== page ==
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The Afghan crucible

President Bush's focus on that other war is welcome, but more than American military might is needed.

February 18, 2007

'LAST YEAR, THE NUMBER of roadside bomb attacks almost doubled, direct fire attacks on international forces almost tripled and suicide bombings grew nearly fivefold." That's not a quote from one of the president's critics about Iraq -- it's from the president himself, and he was talking about Afghanistan.

It's not quite fair to call Afghanistan the war the administration forgot. But it was heartening last week to hear President Bush give a speech about that other war for the first time in his second term, to acknowledge the growing Taliban threat and to call for a renewed U.S. and NATO commitment. Still, military power alone won't make Afghanistan secure -- the country must also undergo substantial economic development.

Congress should approve Bush's request for $11.8 billion for the next two years of operations in Afghanistan, but this will not suffice. Without a plan to jump-start reconstruction -- and convince the Afghan people that the civil society the West wants to build for them is not just obtainable but worth fighting for -- all could be lost.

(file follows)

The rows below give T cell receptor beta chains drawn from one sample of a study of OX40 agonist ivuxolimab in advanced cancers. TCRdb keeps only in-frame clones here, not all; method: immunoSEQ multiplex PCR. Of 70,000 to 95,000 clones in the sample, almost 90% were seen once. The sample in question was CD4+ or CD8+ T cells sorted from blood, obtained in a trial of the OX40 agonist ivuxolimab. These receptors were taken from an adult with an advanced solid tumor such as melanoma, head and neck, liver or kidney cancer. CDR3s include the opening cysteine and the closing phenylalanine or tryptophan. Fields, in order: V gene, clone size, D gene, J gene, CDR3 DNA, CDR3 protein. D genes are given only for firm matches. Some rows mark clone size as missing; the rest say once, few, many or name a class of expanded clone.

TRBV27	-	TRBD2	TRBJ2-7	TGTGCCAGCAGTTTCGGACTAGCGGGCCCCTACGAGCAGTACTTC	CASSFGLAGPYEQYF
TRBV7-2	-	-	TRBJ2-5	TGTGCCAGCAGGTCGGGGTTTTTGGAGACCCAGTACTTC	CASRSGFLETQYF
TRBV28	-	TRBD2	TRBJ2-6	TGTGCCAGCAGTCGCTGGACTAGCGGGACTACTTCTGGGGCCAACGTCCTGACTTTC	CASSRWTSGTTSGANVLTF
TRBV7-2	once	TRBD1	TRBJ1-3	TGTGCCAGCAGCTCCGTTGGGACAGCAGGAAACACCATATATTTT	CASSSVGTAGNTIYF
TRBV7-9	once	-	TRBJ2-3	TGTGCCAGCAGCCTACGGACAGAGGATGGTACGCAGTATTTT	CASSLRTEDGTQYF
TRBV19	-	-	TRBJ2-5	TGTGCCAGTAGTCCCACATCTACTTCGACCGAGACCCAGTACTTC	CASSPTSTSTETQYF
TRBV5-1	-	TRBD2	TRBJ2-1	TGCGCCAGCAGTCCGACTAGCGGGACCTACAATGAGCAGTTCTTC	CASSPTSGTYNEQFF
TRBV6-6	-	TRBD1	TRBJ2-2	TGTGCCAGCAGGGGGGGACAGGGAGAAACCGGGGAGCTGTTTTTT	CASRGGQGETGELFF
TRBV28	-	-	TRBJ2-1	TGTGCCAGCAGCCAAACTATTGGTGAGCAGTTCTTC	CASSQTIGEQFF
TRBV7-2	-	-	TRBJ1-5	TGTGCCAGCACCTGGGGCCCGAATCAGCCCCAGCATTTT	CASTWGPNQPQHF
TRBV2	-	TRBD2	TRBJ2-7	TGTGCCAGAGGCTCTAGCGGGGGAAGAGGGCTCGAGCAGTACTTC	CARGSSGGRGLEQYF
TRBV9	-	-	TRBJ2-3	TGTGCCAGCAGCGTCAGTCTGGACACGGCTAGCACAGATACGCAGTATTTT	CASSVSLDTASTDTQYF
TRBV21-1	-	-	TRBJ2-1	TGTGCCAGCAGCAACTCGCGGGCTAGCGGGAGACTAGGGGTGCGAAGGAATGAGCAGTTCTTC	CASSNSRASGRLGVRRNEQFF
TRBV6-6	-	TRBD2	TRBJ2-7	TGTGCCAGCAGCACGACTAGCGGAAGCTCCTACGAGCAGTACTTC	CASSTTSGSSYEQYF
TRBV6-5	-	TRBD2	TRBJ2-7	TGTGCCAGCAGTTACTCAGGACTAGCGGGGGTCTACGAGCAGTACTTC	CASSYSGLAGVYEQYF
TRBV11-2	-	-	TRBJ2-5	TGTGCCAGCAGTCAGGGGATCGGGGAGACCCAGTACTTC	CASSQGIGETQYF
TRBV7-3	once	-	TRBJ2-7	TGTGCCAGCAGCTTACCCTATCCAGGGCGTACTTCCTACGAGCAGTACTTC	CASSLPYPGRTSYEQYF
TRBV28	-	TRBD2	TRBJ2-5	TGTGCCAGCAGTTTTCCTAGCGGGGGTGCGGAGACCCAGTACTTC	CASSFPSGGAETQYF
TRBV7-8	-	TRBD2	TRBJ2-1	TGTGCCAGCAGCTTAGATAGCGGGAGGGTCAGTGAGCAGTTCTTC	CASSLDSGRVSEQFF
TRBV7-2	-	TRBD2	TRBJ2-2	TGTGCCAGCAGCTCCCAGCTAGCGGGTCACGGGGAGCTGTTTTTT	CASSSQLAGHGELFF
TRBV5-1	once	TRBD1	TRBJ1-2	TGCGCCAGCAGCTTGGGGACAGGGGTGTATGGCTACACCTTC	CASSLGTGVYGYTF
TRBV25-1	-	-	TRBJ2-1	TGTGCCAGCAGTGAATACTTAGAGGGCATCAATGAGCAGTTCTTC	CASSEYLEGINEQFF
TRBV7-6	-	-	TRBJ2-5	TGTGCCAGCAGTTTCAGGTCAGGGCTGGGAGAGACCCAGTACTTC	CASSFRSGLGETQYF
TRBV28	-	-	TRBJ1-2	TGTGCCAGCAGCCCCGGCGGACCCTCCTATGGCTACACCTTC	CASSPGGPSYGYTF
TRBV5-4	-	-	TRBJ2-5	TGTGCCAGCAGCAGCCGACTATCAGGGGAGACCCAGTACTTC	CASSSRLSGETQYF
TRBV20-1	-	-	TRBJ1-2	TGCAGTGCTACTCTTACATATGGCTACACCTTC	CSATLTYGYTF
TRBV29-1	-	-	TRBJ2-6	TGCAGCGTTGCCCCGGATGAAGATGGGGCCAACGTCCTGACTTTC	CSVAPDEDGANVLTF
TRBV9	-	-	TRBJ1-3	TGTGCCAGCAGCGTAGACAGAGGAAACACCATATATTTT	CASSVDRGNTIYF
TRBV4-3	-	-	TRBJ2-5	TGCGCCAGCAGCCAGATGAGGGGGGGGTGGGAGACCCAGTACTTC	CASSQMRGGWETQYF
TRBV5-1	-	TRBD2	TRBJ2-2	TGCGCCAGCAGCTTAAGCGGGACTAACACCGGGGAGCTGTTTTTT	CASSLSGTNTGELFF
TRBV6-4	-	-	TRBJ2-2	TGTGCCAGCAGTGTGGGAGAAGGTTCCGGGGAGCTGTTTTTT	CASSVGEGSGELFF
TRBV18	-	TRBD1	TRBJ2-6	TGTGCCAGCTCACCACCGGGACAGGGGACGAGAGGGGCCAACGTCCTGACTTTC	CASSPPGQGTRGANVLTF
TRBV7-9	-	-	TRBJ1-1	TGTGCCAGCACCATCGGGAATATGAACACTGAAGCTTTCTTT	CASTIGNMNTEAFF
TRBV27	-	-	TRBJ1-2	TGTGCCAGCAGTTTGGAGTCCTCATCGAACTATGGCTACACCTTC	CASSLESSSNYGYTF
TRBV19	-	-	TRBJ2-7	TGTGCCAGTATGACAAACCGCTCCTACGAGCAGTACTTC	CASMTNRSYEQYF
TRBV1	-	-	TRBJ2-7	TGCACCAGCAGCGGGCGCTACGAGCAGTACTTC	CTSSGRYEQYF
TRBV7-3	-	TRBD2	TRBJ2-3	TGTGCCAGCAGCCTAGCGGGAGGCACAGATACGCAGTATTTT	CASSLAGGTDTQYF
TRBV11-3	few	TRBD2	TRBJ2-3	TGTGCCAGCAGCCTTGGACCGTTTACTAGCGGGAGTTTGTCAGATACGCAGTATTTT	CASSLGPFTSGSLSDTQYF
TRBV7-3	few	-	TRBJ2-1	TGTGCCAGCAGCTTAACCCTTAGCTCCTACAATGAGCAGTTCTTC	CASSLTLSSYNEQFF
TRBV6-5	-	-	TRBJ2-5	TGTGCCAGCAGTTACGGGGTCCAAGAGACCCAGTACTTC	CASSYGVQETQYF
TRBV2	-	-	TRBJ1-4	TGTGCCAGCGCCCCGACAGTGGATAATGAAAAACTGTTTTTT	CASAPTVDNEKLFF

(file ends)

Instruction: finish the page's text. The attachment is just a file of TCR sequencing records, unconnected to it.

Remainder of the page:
The old saw that there are no military solutions to political conflicts was never more true than in Afghanistan. Yet, in the five years since U.S. forces toppled the Taliban government with a "light footprint," the Bush administration has never spent enough on reconstruction, opium-crop substitution payments for farmers, road building, education, healthcare or jobs programs -- or enough on security to make sure the rebuilding succeeds.

Bush will not get the full support and cooperation of NATO allies until he demonstrates that reconstruction is not a second priority to fighting Al Qaeda. There are serious differences with Germany, which has sent thousands of troops and spent millions in Afghanistan, commanded NATO forces and been responsible for security in the country's north, where Berlin believes its style of nation-building has been notably successful. The government of Angela Merkel has signaled it believes that Washington is relying too heavily on military solutions.

The war effort cannot be allowed to falter over an "Americans are from Mars, Europeans are from Venus" cultural divide on whether to emphasize military commitment or nation-building. Both approaches are necessary.

NATO needs to bear its share of the burden, contributing troops to the fight in the south and continuing to lift conditions on their deployment. And Washington, however distracted by its Iraqi adventure, cannot shortchange the effort to rebuild the nation whose failure led directly to 9/11. The possibility that democracy could fail in Afghanistan is awful to contemplate.

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